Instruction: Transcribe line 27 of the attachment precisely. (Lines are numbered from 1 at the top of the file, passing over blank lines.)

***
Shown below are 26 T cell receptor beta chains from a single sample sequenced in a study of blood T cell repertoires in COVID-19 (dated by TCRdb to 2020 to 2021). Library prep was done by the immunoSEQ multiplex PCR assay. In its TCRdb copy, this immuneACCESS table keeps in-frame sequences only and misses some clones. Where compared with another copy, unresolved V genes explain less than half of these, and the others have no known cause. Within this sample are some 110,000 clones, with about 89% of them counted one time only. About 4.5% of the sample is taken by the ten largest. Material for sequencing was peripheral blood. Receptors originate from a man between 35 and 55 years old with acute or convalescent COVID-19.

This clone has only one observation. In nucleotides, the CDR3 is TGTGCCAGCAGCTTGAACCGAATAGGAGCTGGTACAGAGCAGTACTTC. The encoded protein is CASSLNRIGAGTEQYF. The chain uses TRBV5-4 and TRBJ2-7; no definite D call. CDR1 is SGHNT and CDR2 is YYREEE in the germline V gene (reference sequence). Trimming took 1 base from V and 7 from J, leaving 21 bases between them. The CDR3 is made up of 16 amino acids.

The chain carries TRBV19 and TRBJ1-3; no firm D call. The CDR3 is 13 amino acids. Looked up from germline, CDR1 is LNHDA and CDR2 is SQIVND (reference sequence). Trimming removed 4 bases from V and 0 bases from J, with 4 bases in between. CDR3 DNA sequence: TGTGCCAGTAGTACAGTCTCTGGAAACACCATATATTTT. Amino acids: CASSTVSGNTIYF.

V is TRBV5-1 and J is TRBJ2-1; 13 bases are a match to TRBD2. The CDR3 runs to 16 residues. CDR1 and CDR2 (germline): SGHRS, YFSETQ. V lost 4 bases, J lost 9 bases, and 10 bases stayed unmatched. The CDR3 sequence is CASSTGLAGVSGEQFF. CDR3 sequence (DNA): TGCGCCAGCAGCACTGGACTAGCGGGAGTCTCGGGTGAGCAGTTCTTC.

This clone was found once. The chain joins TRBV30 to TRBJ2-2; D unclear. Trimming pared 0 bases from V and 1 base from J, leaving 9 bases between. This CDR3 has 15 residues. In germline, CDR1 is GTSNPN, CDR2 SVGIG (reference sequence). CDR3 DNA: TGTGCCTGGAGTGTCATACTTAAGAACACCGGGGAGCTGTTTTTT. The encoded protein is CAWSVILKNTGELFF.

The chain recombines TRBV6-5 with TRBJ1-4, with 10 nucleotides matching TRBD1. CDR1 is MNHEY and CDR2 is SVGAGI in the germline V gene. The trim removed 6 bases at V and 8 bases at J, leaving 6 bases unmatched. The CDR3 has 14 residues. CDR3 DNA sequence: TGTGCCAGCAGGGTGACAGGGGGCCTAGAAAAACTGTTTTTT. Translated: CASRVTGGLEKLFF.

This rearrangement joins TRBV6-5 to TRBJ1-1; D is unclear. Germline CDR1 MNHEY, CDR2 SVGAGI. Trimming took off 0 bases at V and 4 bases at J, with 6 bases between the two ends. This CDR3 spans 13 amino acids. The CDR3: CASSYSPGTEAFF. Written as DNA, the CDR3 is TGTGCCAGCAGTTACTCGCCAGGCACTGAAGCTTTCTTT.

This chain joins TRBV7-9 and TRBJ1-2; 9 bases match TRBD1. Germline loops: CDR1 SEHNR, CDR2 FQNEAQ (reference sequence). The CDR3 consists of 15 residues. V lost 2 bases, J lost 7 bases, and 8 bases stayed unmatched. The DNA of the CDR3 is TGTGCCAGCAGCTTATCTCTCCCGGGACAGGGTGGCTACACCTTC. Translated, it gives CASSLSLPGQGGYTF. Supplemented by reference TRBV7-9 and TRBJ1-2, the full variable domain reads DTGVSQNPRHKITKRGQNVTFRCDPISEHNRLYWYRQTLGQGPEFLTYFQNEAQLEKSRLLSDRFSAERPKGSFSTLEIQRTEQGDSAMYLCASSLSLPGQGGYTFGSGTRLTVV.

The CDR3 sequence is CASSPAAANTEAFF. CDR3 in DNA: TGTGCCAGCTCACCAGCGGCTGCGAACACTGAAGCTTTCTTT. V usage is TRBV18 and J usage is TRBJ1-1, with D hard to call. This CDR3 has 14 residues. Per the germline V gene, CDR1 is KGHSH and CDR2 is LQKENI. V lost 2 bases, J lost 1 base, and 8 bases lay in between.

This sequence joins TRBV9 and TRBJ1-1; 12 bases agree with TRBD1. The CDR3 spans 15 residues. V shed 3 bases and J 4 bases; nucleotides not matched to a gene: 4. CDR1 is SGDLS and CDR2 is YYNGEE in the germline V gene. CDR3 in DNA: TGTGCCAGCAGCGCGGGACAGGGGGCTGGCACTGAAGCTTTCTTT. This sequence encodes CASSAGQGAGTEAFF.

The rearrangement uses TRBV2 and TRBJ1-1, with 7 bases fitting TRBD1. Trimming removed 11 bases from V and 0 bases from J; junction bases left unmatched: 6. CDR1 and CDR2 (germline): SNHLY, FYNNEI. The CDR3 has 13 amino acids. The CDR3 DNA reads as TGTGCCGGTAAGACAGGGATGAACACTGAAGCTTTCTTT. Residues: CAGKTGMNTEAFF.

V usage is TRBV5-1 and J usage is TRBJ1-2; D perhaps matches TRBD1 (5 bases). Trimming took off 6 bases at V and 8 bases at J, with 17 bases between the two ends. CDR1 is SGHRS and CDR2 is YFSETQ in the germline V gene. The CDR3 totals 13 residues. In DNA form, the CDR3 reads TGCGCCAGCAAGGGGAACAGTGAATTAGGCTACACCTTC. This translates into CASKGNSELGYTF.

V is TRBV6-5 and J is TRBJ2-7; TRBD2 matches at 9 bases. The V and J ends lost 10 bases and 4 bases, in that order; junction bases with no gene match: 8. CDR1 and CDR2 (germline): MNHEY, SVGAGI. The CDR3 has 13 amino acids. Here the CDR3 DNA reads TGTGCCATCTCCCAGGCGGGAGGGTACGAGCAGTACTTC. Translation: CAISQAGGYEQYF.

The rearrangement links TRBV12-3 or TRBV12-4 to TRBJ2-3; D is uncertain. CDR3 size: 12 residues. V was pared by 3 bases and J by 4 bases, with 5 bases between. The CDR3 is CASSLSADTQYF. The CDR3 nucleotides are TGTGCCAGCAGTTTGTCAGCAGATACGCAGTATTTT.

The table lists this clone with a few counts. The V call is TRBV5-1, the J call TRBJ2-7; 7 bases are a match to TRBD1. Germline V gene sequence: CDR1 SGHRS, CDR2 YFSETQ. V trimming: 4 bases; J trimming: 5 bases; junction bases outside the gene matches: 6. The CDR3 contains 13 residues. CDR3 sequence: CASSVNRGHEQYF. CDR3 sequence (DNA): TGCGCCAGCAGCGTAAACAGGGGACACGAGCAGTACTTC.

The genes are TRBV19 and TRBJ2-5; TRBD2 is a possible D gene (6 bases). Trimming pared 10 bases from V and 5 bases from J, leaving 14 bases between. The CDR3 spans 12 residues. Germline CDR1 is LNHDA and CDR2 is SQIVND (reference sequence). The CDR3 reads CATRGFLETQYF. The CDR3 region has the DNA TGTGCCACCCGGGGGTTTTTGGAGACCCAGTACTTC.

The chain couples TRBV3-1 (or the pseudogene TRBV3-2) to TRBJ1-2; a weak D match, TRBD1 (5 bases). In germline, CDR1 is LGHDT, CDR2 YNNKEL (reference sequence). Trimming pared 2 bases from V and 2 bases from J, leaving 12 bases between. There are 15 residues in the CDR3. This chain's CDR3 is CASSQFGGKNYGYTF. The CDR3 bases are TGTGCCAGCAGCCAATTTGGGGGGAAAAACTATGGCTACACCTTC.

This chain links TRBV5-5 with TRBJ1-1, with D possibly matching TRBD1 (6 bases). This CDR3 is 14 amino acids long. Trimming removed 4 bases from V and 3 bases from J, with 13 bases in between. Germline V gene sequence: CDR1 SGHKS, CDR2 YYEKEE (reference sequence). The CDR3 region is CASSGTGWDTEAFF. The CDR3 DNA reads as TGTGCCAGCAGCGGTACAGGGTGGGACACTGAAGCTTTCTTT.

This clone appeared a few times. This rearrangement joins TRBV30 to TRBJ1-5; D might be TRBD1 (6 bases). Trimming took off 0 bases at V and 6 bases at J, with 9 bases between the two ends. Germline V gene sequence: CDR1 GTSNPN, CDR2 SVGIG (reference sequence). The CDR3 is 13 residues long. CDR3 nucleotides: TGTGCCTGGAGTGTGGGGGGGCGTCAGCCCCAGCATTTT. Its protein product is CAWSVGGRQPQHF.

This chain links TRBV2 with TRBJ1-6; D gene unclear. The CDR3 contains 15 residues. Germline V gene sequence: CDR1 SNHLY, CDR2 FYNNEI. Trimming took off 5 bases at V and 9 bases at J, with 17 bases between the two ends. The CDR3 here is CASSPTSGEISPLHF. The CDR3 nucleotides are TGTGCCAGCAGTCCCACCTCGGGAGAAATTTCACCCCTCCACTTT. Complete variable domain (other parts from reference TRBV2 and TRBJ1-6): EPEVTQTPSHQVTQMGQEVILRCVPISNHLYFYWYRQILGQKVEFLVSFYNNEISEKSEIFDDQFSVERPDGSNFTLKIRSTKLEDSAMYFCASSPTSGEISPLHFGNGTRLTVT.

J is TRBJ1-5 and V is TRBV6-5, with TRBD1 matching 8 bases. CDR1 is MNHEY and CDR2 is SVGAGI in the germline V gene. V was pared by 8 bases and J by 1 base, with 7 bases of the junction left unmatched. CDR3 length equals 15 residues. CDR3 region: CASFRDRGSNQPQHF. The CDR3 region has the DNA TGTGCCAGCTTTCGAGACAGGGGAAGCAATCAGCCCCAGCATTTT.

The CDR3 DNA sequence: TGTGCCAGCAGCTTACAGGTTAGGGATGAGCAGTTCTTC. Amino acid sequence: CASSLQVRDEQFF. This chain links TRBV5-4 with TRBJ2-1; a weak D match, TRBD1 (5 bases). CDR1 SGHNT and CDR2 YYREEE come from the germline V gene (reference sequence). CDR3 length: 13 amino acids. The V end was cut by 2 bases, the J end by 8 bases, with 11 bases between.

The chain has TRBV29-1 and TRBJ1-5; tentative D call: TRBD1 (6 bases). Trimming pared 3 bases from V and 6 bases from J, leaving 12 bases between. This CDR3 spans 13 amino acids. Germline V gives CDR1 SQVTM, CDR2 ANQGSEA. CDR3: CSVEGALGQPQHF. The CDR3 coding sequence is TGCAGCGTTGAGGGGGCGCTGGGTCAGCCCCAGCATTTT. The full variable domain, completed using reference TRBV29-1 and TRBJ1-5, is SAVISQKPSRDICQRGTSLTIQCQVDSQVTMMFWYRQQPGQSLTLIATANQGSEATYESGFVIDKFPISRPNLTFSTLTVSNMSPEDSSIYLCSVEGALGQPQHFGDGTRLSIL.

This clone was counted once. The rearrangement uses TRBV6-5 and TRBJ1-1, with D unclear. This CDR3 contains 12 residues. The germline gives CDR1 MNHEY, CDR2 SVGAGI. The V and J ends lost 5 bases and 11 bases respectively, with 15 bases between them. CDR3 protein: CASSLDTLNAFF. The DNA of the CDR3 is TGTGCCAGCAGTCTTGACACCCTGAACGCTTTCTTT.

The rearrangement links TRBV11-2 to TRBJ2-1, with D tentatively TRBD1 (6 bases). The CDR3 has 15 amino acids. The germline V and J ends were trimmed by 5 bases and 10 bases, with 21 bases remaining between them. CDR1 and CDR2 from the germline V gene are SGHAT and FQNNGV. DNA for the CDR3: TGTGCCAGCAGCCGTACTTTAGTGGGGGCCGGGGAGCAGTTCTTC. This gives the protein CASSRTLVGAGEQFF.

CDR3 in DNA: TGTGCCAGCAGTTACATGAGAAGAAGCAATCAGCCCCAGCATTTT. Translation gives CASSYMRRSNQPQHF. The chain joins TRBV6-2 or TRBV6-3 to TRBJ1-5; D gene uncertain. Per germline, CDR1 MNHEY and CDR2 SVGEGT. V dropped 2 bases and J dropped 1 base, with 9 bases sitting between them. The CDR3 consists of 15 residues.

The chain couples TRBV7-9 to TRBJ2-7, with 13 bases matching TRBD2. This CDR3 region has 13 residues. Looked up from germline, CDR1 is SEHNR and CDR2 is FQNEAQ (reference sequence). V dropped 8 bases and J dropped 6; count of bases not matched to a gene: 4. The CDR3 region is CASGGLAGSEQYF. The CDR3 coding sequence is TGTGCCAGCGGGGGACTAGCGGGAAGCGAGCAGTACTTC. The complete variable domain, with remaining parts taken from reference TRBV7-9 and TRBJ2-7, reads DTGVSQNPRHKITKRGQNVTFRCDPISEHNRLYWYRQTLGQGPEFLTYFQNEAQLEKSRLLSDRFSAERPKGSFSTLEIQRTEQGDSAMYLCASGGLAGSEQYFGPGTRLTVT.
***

The chain couples TRBV7-9 to TRBJ2-7, with 13 bases matching TRBD2. This CDR3 region has 13 residues. Looked up from germline, CDR1 is SEHNR and CDR2 is FQNEAQ (reference sequence). V dropped 8 bases and J dropped 6; count of bases not matched to a gene: 4. The CDR3 region is CASGGLAGSEQYF. The CDR3 coding sequence is TGTGCCAGCGGGGGACTAGCGGGAAGCGAGCAGTACTTC. The complete variable domain, with remaining parts taken from reference TRBV7-9 and TRBJ2-7, reads DTGVSQNPRHKITKRGQNVTFRCDPISEHNRLYWYRQTLGQGPEFLTYFQNEAQLEKSRLLSDRFSAERPKGSFSTLEIQRTEQGDSAMYLCASGGLAGSEQYFGPGTRLTVT.